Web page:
Food producers in the Emirates are increasingly going green - shifting to biodegradable packaging, minimising water wastage and looking to solar energy.
Many are going green despite the challenges
Food producers in the Emirates are increasingly going green - shifting to biodegradable packaging, minimising water wastage and looking to solar energy. Masafi, which produces drinking water, juices and snack foods, has recently introduced a biodegradable wrap as a label for its bottles and is looking at bringing to the UAE a cardboard recycling plant from the Swedish company Tetra Pak. Al Ghurair Foods has reduced the amount of waste water generated by its plant from 300 tonnes per day to 40 tonnes and is exploring packaging its oils in bottles made from recycled plastic. And IFFCO, one of the largest food producers in the region, will soon be re-engineering its factory processes in the UAE to be more environmentally friendly. The Emirates has the largest per-capita carbon footprint in the world, according to the World Wildlife Fund. But in recent months, local retailers and governments have been increasing their efforts to go greener.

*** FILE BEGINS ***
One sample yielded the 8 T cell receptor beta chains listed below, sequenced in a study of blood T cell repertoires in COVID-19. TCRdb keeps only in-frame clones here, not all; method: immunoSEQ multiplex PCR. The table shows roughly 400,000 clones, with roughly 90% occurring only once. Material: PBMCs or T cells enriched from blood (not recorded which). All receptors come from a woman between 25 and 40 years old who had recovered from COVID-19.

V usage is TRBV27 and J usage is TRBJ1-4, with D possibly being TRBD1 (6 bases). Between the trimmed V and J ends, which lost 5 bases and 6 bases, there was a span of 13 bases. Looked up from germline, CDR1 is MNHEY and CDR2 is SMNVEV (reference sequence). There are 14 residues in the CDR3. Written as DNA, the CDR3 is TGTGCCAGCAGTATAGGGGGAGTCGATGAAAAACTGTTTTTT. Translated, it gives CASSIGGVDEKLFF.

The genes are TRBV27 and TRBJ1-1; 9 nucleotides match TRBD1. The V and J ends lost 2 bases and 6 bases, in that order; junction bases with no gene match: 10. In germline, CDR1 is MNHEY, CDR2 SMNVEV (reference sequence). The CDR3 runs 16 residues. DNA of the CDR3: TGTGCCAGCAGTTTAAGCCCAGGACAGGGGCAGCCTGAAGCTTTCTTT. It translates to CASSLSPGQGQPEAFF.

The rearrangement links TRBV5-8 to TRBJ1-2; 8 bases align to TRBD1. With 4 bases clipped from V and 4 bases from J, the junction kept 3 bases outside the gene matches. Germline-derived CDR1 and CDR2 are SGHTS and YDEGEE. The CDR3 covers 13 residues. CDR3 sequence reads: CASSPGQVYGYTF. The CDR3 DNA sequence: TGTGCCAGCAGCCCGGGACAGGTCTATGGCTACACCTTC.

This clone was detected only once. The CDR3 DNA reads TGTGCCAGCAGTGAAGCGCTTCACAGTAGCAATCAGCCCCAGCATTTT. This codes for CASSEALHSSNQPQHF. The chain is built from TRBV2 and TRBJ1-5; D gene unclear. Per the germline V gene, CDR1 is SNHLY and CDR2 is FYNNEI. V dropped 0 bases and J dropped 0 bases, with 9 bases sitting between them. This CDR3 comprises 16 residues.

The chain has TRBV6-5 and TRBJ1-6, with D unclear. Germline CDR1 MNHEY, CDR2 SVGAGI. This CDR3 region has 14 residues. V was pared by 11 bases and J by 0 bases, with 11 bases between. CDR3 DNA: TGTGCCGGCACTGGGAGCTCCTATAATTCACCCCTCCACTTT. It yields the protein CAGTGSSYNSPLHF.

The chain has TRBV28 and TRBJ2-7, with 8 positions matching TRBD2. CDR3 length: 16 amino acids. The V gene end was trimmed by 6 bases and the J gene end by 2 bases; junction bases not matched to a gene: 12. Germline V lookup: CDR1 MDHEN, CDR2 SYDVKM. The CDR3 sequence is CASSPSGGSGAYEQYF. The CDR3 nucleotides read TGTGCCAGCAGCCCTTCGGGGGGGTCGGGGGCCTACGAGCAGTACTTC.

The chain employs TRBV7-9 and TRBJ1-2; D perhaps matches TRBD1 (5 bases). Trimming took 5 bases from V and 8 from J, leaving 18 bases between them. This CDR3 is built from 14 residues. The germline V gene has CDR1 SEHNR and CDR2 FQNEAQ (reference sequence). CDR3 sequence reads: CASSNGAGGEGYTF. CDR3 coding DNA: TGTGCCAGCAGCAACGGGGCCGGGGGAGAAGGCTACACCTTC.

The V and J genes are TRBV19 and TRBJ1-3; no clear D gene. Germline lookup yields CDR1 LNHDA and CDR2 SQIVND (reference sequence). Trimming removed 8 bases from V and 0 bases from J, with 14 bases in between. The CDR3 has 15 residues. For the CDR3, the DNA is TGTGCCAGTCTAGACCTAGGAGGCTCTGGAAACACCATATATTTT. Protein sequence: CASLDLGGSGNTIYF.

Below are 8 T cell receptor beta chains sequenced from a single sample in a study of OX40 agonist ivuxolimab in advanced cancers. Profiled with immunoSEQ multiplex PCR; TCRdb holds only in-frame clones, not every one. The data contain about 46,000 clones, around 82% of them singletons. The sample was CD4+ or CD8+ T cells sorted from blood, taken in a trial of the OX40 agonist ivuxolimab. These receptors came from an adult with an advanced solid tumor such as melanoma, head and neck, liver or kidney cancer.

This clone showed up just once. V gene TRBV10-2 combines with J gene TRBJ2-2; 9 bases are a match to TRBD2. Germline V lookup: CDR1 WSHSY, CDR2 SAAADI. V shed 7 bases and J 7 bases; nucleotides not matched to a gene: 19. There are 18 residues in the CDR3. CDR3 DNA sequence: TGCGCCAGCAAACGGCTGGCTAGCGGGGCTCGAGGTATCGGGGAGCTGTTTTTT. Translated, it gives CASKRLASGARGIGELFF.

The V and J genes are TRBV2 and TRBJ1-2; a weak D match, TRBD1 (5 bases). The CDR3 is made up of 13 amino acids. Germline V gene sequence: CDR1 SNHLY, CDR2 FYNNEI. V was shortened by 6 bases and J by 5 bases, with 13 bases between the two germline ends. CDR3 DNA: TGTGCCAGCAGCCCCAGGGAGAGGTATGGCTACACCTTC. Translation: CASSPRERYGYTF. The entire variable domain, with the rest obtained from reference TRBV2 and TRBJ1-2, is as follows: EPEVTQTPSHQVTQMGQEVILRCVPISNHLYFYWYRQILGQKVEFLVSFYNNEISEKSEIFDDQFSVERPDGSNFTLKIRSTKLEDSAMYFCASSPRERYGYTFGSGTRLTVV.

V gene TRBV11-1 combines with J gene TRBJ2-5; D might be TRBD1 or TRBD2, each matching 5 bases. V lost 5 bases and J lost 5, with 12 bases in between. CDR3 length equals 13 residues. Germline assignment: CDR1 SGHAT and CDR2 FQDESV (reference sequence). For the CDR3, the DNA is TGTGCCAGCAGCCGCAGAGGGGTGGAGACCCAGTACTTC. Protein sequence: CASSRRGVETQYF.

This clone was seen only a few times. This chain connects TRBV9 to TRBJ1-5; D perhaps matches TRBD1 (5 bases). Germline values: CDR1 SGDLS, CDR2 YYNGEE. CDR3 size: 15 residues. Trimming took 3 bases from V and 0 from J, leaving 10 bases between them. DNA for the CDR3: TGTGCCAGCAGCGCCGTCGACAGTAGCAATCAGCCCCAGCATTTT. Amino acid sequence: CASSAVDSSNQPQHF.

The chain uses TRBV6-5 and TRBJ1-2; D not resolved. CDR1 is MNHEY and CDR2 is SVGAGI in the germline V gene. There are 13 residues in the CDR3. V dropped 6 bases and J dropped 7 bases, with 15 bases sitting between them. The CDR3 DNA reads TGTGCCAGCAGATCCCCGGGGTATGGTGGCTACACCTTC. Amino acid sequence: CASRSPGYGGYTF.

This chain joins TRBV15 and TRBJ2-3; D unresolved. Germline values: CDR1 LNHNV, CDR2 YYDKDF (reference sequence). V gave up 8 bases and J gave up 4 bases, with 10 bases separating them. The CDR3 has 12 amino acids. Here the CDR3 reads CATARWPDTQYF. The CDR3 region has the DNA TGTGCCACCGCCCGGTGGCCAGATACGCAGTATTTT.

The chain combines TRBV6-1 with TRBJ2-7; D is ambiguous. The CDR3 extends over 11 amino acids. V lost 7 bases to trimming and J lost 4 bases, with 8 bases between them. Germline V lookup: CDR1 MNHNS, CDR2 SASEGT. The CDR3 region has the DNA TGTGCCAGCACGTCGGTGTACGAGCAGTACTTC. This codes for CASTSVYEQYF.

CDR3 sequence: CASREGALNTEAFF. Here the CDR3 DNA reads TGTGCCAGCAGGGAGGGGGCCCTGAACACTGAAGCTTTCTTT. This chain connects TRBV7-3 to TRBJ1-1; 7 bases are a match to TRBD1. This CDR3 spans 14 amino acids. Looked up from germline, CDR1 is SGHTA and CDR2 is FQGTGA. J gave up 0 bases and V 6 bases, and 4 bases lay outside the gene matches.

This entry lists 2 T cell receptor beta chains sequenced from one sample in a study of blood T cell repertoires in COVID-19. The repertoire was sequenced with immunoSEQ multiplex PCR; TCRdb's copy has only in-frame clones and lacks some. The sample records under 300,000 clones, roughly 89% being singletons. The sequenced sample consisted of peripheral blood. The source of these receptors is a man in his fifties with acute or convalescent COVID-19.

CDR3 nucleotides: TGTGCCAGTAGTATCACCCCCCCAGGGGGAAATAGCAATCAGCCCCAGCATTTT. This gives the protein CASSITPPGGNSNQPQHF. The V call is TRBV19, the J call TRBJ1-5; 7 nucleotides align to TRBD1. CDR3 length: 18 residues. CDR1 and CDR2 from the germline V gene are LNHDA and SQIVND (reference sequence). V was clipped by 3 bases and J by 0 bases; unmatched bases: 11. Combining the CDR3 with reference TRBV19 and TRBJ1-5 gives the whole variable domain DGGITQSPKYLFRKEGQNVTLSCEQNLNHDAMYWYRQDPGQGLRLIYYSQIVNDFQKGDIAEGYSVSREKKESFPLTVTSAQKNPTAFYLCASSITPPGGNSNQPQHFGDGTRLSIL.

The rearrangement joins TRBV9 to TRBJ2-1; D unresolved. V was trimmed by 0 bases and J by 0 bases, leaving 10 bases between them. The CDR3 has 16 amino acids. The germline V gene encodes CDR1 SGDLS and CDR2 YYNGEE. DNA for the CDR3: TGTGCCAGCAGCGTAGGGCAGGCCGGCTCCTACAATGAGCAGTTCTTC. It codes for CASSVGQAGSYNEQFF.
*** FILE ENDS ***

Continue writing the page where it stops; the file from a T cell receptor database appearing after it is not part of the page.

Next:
In November, a proposal was submitted to Abu Dhabi authorities to ban plastic bags in shops by the middle of this year, replacing them with paper or cloth. Planners at Masdar City, a carbon-neutral development being created on the edge of the capital, aims to have all retail products marked with information about their carbon footprints. McDonald's restaurants across the Middle East will follow their counterparts in North America and replace styrofoam containers with cardboard packaging in about a month. UAE residents also appear more willing than their counterparts in Canada, the UK, and China to pay a premium for green products or services, according to a survey by the Royal Sun Alliance insurance group in September. Just over one third of UAE respondents were willing to pay between 1 and 5 per cent more, while 19 per cent were willing to pay 5 to 10 per cent more for green goods or services.
Attitudes may be changing, but challenges remain. Switching to eco-friendly technologies such as solar power can be costly, and food manufacturers say there is not enough support from local governments. @Email:email@example.com